Diwali: The Festival of Lights

Litzy Casas, Reporter

Throughout India, there are multiple ways people celebrate their culture, for example, citizens throughout southern and northern India come together to celebrate one of their most important festivals, Diwali.


Diwali is a national festival of lights that is enjoyed by Indians regardless of faith, social position and class to give thanks to Lakshmi Mata, the goddess of light and prosperity, for providing good fortune.


For sophomore Meera Patel, this festival includes family, friends and gifts.

“I know the actual meaning is ‘festival of nights’ and is the five days of the new year,” Patel said. “It’s something really different, but beautiful because we always celebrate some kind of American tradition. I celebrate it mostly with family and friends.”


Throughout the process, there are a lot of arrangements made, many gifts exchanged and plenty of time spent with loved ones.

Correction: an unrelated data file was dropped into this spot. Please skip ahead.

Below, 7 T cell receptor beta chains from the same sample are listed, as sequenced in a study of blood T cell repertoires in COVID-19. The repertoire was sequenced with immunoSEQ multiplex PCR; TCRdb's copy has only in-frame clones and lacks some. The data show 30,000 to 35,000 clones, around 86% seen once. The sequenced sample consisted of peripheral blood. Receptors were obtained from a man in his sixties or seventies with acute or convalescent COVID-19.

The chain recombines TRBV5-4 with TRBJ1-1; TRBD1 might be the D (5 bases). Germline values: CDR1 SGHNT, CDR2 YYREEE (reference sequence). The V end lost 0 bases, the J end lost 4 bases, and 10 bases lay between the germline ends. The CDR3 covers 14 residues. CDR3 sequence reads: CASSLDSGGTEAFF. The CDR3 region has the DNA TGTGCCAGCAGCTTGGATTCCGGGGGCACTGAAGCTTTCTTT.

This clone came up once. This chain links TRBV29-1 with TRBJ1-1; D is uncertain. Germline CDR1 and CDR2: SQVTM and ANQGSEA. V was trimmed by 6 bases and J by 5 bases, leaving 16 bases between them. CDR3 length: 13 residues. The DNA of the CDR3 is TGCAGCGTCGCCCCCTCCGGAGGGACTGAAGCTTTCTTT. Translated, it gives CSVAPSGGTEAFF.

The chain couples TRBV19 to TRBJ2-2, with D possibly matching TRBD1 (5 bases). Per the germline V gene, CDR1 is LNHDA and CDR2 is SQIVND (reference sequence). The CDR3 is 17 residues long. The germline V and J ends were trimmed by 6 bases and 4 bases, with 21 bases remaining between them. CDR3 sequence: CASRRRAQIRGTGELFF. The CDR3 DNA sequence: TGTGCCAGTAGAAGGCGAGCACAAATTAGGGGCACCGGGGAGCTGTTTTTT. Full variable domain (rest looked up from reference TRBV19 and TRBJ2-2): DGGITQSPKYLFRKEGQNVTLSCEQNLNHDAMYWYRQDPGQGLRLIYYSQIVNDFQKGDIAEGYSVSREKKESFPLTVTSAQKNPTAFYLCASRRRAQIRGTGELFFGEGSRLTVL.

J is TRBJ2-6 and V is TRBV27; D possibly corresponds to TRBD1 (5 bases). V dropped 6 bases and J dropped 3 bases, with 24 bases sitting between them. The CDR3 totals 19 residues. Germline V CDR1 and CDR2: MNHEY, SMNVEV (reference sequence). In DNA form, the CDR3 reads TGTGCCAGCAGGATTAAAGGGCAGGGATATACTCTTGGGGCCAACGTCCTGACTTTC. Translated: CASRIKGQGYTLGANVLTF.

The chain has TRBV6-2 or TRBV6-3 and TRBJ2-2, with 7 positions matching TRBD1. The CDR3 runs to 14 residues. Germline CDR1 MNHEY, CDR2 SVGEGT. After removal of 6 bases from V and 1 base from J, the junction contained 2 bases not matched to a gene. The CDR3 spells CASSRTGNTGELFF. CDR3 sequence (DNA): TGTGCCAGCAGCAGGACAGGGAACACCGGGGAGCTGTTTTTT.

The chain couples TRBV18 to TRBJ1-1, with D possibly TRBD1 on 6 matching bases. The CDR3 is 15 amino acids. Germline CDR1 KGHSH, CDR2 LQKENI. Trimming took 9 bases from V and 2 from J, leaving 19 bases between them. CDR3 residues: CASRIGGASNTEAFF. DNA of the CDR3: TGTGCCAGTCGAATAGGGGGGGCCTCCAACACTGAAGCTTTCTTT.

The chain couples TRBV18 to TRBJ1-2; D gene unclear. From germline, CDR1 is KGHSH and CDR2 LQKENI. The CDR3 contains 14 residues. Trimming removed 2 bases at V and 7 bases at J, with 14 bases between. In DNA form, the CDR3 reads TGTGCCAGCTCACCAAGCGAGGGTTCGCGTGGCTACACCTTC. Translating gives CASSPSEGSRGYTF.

“We do different things that lead up to it, like the first day is mostly getting everything prepared and buying anything we need,” Patel said. “On the fifth day, we celebrate by giving gifts like food and sweets, and obviously money is one.”


Although many who participate in this festival may see it as an enjoyable celebration, senior Riya Joseph thinks it’s a large time commitment.


“Diwali, for me, is mostly a big celebration at night that takes hours to prepare,” Joseph said. “We decorate everything full of lights, and we have to be careful with all the candles since they are placed everywhere.”


On this five-day festival, colorful and bright clothing is used. A long traditional Lehenga Choli is worn by women and a traditional knee-length coat, called  Sherwani, is worn by for guys. In addition, shining jewelry, like gold, and expensive gifts are either received, given or used for garments. Traditional food, such as various beans, and sweet spices, like Jalebi, which is deep-fried maida flour batter in a circular shape, then soaked in sugar syrup, is everywhere to be seen.


“We dress up with colorful skirts and tops, but what makes them stand out is the extra jewelry and designs,” Joseph said. “It takes a lot of time, so most likely adults won’t go to work and kids stay home.”